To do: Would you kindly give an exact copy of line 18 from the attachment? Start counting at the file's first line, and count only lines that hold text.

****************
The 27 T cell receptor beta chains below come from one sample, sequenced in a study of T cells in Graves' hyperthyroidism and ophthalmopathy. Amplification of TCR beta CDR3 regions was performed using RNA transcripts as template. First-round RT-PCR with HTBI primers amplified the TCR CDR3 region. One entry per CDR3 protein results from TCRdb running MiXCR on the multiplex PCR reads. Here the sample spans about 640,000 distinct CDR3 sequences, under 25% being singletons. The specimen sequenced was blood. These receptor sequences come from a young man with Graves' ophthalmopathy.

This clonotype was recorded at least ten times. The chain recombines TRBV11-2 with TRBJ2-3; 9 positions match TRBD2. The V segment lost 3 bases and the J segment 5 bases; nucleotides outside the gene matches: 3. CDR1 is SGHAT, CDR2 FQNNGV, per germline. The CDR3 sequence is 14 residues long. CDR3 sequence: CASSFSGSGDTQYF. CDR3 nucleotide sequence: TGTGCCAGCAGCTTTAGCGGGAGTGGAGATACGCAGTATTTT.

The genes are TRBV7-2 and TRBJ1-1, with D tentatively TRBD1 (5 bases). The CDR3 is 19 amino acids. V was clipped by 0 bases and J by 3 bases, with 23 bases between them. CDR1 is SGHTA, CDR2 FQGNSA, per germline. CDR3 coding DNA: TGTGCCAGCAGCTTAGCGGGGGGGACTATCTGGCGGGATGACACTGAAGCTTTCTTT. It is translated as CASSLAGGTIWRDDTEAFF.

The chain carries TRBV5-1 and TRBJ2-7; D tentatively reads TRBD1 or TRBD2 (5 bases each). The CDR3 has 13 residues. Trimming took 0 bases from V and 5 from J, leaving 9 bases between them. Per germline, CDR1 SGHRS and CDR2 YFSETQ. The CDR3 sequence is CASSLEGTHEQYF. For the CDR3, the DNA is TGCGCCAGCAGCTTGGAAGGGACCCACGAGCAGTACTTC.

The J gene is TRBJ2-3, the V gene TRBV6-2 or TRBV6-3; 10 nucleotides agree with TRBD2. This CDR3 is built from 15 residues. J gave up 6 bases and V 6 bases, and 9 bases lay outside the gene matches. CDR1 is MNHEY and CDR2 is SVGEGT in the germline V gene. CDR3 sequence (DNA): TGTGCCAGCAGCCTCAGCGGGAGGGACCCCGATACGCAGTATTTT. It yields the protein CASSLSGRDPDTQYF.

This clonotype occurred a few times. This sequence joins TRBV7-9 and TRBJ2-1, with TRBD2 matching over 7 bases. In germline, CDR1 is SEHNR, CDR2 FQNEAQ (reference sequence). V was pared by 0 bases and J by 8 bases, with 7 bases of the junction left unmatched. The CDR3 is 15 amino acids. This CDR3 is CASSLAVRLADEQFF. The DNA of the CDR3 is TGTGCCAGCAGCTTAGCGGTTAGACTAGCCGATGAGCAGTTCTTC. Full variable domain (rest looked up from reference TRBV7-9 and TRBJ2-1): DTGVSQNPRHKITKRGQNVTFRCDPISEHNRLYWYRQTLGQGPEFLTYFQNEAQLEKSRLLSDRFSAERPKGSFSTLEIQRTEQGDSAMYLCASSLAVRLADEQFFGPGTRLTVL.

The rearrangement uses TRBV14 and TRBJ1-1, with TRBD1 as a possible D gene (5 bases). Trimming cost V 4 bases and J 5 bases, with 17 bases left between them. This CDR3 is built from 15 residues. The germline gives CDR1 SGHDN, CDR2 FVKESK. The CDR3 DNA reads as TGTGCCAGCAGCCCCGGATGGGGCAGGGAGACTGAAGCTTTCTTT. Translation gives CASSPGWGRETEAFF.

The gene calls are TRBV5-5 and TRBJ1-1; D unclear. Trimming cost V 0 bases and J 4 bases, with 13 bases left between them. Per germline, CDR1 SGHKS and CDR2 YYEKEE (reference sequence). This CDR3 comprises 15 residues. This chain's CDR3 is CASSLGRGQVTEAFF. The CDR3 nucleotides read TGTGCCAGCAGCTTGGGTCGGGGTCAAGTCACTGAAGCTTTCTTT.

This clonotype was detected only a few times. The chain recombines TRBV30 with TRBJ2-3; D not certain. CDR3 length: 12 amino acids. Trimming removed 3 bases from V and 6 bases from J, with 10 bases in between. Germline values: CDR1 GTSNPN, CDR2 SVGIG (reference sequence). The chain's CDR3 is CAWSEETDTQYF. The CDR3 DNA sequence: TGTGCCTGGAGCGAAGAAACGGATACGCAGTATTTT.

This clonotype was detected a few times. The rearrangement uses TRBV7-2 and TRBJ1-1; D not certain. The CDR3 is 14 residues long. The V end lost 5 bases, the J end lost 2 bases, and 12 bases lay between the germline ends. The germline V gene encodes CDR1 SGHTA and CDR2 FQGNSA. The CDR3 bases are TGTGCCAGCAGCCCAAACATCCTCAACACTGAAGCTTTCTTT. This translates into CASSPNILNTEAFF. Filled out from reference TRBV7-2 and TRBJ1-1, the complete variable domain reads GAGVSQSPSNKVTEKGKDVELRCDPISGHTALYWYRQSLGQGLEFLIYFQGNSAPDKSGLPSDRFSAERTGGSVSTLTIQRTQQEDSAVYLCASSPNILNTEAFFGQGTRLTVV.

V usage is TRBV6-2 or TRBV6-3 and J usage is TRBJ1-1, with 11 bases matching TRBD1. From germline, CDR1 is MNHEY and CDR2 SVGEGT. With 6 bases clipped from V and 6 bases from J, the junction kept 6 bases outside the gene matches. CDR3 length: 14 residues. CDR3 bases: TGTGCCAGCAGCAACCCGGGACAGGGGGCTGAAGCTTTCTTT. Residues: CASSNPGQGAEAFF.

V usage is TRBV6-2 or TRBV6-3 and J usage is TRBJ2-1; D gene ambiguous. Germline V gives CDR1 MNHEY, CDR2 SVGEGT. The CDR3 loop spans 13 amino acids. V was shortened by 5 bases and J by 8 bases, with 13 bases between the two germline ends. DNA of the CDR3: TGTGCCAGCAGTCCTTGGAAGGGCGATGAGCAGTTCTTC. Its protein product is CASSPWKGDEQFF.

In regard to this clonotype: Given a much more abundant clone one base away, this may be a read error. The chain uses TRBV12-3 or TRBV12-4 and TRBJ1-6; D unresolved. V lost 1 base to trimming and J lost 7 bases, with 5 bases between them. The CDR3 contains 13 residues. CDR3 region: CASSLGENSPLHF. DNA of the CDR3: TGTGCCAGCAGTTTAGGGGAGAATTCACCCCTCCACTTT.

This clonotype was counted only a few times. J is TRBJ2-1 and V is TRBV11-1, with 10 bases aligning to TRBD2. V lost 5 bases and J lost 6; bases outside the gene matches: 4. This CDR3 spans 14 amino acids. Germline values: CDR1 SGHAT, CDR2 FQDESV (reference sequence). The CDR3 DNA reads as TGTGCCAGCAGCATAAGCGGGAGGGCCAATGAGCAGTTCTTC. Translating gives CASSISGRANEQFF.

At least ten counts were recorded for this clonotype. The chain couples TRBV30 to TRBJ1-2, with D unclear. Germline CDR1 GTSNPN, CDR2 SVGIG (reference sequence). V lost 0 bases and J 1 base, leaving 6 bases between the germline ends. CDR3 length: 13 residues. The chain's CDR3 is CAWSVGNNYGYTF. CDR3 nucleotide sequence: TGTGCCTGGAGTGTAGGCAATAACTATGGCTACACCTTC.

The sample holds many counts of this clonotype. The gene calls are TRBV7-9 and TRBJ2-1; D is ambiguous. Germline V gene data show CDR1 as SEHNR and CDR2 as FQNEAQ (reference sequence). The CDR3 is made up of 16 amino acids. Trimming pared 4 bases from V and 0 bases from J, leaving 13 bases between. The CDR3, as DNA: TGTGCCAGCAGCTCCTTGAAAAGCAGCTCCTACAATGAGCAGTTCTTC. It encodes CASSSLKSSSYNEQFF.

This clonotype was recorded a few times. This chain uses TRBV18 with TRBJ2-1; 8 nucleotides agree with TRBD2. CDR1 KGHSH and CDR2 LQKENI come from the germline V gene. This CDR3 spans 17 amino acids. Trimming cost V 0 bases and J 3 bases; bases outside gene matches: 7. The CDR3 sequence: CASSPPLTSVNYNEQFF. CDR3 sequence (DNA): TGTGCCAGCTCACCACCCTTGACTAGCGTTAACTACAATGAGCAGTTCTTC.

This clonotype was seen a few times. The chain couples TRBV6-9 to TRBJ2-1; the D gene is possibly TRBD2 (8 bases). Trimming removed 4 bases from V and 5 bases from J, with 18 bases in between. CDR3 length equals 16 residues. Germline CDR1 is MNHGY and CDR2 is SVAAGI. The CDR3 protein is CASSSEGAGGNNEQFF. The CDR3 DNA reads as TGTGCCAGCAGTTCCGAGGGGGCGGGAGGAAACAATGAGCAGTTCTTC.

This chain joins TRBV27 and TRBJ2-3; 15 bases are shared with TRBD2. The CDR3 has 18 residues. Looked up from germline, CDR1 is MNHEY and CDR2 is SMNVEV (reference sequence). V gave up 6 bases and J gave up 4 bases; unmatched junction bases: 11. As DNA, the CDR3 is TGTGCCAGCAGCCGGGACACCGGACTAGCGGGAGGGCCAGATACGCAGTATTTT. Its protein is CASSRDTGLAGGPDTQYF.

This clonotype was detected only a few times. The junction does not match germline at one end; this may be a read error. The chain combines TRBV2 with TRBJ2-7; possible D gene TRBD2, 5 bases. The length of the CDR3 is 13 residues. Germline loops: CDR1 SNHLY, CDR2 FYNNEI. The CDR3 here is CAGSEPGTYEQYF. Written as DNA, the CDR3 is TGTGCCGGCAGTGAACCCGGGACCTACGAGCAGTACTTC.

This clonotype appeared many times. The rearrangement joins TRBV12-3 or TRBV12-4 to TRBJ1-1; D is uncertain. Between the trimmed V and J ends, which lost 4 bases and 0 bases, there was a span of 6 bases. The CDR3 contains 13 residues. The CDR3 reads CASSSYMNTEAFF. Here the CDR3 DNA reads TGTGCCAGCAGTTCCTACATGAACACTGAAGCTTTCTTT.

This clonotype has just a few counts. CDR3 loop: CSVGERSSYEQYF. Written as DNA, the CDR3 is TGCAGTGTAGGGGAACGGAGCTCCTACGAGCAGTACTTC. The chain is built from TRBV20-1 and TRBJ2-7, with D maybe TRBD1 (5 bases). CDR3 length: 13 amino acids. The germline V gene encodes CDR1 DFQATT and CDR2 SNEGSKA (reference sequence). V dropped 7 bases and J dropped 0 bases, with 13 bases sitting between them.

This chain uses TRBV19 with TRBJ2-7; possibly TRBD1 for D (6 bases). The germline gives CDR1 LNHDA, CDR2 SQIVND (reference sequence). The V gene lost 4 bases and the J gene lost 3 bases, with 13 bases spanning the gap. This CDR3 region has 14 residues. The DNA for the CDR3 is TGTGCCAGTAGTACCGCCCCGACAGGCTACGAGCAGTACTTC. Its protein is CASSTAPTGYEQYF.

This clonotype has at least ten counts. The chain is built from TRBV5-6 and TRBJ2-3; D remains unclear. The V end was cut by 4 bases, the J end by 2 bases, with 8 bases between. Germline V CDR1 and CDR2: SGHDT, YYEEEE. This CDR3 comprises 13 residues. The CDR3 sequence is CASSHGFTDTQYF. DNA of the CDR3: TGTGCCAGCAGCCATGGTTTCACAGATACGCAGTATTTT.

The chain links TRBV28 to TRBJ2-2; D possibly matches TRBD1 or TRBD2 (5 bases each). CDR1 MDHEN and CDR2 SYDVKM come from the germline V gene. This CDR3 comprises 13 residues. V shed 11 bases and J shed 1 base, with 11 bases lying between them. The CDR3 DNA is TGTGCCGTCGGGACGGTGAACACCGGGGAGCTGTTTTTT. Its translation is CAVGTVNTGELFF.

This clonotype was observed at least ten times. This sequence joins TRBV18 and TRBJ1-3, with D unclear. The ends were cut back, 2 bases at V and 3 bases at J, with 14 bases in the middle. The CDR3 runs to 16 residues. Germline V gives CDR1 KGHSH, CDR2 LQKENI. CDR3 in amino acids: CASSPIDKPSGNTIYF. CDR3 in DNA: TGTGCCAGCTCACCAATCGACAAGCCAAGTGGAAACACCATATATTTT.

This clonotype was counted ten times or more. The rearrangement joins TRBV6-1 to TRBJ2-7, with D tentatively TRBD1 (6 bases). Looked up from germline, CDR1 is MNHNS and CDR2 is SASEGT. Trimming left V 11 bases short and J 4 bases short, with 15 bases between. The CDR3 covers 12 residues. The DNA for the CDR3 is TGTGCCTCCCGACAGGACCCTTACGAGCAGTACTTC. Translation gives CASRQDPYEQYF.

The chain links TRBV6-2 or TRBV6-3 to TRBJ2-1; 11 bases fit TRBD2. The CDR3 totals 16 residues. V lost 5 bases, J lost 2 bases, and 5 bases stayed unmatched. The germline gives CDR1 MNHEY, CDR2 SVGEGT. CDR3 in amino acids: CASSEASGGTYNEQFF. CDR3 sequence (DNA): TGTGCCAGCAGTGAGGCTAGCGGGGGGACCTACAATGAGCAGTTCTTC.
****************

This clonotype was seen a few times. The chain couples TRBV6-9 to TRBJ2-1; the D gene is possibly TRBD2 (8 bases). Trimming removed 4 bases from V and 5 bases from J, with 18 bases in between. CDR3 length equals 16 residues. Germline CDR1 is MNHGY and CDR2 is SVAAGI. The CDR3 protein is CASSSEGAGGNNEQFF. The CDR3 DNA reads as TGTGCCAGCAGTTCCGAGGGGGCGGGAGGAAACAATGAGCAGTTCTTC.